My name is Lyndsie Clark and I am a writer. Saying that feels like I am admitting to a bad habit. A dirty secret. Like I should be in rehab, not a toastmaster’s meeting.
This is because I have always struggled with being creative and also being taken seriously. When I was a child, I was encouraged to embrace this creativity. However, as I grew into an adult, that was less and less embraced in favor of education and a “good job”. (or one that pays a lot of money)
It has taken me quite some time to accept that this creativity is as much a part of me as the desire for education and career. And even longer to accept that I can both be simultaneously creative and successful.
When I was in fifth grade, I entered a poetry contest. My first poem inspired a life-changing love of writing. Throughout grade school I wrote: poems, short stories, longer stories and novels. I started my first epic fantasy series when I was 13, finishing the first novel two years later. Sadly, the second one, is still sitting half finished on an old hard drive.
This was because in high school, everyone was planning for college. I didn’t want to go to college, I wanted to become a writer. However, my father – who had fought his way out of poverty to become a respected geophysicist at NOAA, believed in the irreplaceable value of a college education. And as he was the one holding my college fund, I could choose to attend a university or stay home while my parents traveled the world with that money.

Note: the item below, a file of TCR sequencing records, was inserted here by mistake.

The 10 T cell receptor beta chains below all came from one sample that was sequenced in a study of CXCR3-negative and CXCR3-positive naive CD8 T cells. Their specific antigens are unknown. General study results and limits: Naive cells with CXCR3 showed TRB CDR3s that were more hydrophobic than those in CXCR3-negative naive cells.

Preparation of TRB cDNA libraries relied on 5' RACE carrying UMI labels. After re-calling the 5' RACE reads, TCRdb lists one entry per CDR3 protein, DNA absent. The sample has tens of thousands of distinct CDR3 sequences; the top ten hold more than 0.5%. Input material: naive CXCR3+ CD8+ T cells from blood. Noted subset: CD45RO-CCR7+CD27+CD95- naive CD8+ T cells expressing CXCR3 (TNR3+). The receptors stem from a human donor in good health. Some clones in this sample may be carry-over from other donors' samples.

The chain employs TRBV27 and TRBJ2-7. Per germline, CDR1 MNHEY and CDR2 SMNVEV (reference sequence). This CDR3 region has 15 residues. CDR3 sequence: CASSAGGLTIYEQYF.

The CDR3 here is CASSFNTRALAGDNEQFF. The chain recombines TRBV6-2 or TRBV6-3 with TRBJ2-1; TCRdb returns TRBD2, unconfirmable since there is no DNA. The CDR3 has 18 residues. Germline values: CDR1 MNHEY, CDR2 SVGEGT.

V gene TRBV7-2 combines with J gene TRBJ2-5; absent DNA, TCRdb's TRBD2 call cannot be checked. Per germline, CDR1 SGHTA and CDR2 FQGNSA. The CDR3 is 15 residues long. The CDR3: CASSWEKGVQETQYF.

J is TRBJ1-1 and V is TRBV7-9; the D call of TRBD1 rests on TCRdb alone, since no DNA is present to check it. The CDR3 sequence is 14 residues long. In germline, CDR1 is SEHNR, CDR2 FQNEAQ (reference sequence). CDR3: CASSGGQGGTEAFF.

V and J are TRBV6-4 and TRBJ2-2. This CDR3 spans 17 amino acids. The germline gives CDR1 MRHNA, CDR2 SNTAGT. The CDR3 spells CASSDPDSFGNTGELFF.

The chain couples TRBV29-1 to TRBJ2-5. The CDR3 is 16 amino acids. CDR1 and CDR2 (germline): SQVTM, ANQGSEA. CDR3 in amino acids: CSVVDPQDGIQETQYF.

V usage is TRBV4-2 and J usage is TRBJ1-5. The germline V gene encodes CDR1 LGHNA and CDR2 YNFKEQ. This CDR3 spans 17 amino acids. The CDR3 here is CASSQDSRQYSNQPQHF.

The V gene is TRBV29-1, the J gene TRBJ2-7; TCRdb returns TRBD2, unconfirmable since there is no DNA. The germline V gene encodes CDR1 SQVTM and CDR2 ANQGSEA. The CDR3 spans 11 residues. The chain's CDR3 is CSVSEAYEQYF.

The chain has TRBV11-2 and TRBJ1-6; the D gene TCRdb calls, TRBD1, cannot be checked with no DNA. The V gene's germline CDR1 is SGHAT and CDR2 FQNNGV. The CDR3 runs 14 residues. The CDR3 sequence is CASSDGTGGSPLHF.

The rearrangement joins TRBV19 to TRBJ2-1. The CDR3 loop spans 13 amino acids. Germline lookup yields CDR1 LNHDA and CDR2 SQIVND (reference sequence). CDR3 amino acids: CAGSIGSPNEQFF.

I chose college and enrolled in the architecture school thinking that it was creative. It also, oddly, required the least amount of science courses. I mean, you can build models and draw things, right? Not really. If anyone has ever gotten through an architecture course, I admire you. It is a lot more difficult pictures and models. Especially for one who doesn’t have much affinity for math.
Halfway through college, I changed my major to linguistics. It was a major that sounded sciency enough for my dad to respect, but still allowed me to play with words all day. Even though I enjoyed linguistics enough to go on to my master’s degree. Something was always missing.
I hadn’t written anything for fun for my entire college career. Not a single poem. Then in the middle of my MA program, I decided to participate in National Novel Writing Month. This is where I would write 50k words in 30 days. I was young, reckless, invincible and a bit masochistic – so I finished. I have never been more sleep deprived in my life, well…until I did it again the following year.
My creative drive had been reawakened. I was a writer! Well, not really…I was just writing for myself. I didn’t have to admit it to anyone. It’s not like I was going to make a profession of this anyway…
But in 2012, something else happened. I realized that I had many great ideas. I didn’t want to keep them secret, I wanted to share the excitement of my expansive imagination with the world. So this time I decided that I was going to write a novel and would not stop until it was completed, edited and my hands, my reader’s hands, my publisher’s hands.
When I won that poetry contest in fifth grade, the best thing about it for me was sharing my ideas with my friends. And that is still the case today. When I admitted to myself that the writer in me wouldn’t be silenced until I could share my creativity with the world, I made the best decision of my life. And even if my career progresses in a different direction, I am still and always will be, a writer.